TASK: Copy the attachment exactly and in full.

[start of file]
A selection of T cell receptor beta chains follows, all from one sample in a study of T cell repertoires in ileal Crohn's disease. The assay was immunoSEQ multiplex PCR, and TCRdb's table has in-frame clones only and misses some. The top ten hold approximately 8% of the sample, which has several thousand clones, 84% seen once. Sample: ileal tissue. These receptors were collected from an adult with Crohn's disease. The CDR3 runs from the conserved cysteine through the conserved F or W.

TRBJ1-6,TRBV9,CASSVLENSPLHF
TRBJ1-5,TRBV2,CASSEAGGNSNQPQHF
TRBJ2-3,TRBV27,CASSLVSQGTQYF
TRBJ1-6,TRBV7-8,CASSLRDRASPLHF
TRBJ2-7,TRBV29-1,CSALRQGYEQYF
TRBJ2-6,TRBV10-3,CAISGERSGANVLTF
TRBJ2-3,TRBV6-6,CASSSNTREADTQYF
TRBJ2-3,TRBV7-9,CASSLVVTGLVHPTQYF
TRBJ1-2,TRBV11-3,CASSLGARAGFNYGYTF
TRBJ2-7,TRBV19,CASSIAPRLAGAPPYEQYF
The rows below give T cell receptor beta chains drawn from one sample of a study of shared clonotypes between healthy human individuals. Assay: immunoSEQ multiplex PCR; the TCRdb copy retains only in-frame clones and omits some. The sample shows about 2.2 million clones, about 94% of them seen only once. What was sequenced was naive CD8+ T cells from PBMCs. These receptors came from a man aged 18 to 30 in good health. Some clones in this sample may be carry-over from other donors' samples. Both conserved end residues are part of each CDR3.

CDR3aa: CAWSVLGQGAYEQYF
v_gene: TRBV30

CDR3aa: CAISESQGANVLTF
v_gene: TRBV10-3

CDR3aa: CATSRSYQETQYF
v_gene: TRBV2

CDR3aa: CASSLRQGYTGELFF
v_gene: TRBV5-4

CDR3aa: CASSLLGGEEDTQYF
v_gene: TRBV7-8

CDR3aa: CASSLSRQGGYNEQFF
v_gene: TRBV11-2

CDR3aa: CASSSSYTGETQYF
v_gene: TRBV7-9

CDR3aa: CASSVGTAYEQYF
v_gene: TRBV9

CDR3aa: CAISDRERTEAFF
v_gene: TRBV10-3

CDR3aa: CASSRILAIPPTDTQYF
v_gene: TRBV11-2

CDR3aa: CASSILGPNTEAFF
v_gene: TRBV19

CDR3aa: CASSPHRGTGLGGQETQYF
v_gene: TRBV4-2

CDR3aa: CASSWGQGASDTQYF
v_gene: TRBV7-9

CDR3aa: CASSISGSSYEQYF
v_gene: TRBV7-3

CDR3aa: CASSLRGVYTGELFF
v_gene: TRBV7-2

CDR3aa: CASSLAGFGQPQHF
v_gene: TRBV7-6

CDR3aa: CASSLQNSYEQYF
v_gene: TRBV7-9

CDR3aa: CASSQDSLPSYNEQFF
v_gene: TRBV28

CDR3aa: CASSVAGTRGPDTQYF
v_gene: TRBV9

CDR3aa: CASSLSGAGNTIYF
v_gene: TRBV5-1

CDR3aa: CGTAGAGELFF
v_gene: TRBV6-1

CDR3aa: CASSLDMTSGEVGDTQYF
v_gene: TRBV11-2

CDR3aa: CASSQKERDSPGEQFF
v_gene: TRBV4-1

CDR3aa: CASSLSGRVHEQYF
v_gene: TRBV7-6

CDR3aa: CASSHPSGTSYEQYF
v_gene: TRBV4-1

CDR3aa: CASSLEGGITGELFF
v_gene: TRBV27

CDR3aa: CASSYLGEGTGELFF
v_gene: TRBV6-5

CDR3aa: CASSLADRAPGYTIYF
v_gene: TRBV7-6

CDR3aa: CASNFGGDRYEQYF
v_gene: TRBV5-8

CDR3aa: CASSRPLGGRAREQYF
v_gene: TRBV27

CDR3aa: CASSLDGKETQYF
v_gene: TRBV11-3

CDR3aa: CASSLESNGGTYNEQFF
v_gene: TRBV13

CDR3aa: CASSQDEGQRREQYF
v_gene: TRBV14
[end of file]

A selection of T cell receptor beta chains follows, all from one sample in a study of T cell repertoires in ileal Crohn's disease. The assay was immunoSEQ multiplex PCR, and TCRdb's table has in-frame clones only and misses some. The top ten hold approximately 8% of the sample, which has several thousand clones, 84% seen once. Sample: ileal tissue. These receptors were collected from an adult with Crohn's disease. The CDR3 runs from the conserved cysteine through the conserved F or W.

TRBJ1-6,TRBV9,CASSVLENSPLHF
TRBJ1-5,TRBV2,CASSEAGGNSNQPQHF
TRBJ2-3,TRBV27,CASSLVSQGTQYF
TRBJ1-6,TRBV7-8,CASSLRDRASPLHF
TRBJ2-7,TRBV29-1,CSALRQGYEQYF
TRBJ2-6,TRBV10-3,CAISGERSGANVLTF
TRBJ2-3,TRBV6-6,CASSSNTREADTQYF
TRBJ2-3,TRBV7-9,CASSLVVTGLVHPTQYF
TRBJ1-2,TRBV11-3,CASSLGARAGFNYGYTF
TRBJ2-7,TRBV19,CASSIAPRLAGAPPYEQYF
The rows below give T cell receptor beta chains drawn from one sample of a study of shared clonotypes between healthy human individuals. Assay: immunoSEQ multiplex PCR; the TCRdb copy retains only in-frame clones and omits some. The sample shows about 2.2 million clones, about 94% of them seen only once. What was sequenced was naive CD8+ T cells from PBMCs. These receptors came from a man aged 18 to 30 in good health. Some clones in this sample may be carry-over from other donors' samples. Both conserved end residues are part of each CDR3.

CDR3aa: CAWSVLGQGAYEQYF
v_gene: TRBV30

CDR3aa: CAISESQGANVLTF
v_gene: TRBV10-3

CDR3aa: CATSRSYQETQYF
v_gene: TRBV2

CDR3aa: CASSLRQGYTGELFF
v_gene: TRBV5-4

CDR3aa: CASSLLGGEEDTQYF
v_gene: TRBV7-8

CDR3aa: CASSLSRQGGYNEQFF
v_gene: TRBV11-2

CDR3aa: CASSSSYTGETQYF
v_gene: TRBV7-9

CDR3aa: CASSVGTAYEQYF
v_gene: TRBV9

CDR3aa: CAISDRERTEAFF
v_gene: TRBV10-3

CDR3aa: CASSRILAIPPTDTQYF
v_gene: TRBV11-2

CDR3aa: CASSILGPNTEAFF
v_gene: TRBV19

CDR3aa: CASSPHRGTGLGGQETQYF
v_gene: TRBV4-2

CDR3aa: CASSWGQGASDTQYF
v_gene: TRBV7-9

CDR3aa: CASSISGSSYEQYF
v_gene: TRBV7-3

CDR3aa: CASSLRGVYTGELFF
v_gene: TRBV7-2

CDR3aa: CASSLAGFGQPQHF
v_gene: TRBV7-6

CDR3aa: CASSLQNSYEQYF
v_gene: TRBV7-9

CDR3aa: CASSQDSLPSYNEQFF
v_gene: TRBV28

CDR3aa: CASSVAGTRGPDTQYF
v_gene: TRBV9

CDR3aa: CASSLSGAGNTIYF
v_gene: TRBV5-1

CDR3aa: CGTAGAGELFF
v_gene: TRBV6-1

CDR3aa: CASSLDMTSGEVGDTQYF
v_gene: TRBV11-2

CDR3aa: CASSQKERDSPGEQFF
v_gene: TRBV4-1

CDR3aa: CASSLSGRVHEQYF
v_gene: TRBV7-6

CDR3aa: CASSHPSGTSYEQYF
v_gene: TRBV4-1

CDR3aa: CASSLEGGITGELFF
v_gene: TRBV27

CDR3aa: CASSYLGEGTGELFF
v_gene: TRBV6-5

CDR3aa: CASSLADRAPGYTIYF
v_gene: TRBV7-6

CDR3aa: CASNFGGDRYEQYF
v_gene: TRBV5-8

CDR3aa: CASSRPLGGRAREQYF
v_gene: TRBV27

CDR3aa: CASSLDGKETQYF
v_gene: TRBV11-3

CDR3aa: CASSLESNGGTYNEQFF
v_gene: TRBV13

CDR3aa: CASSQDEGQRREQYF
v_gene: TRBV14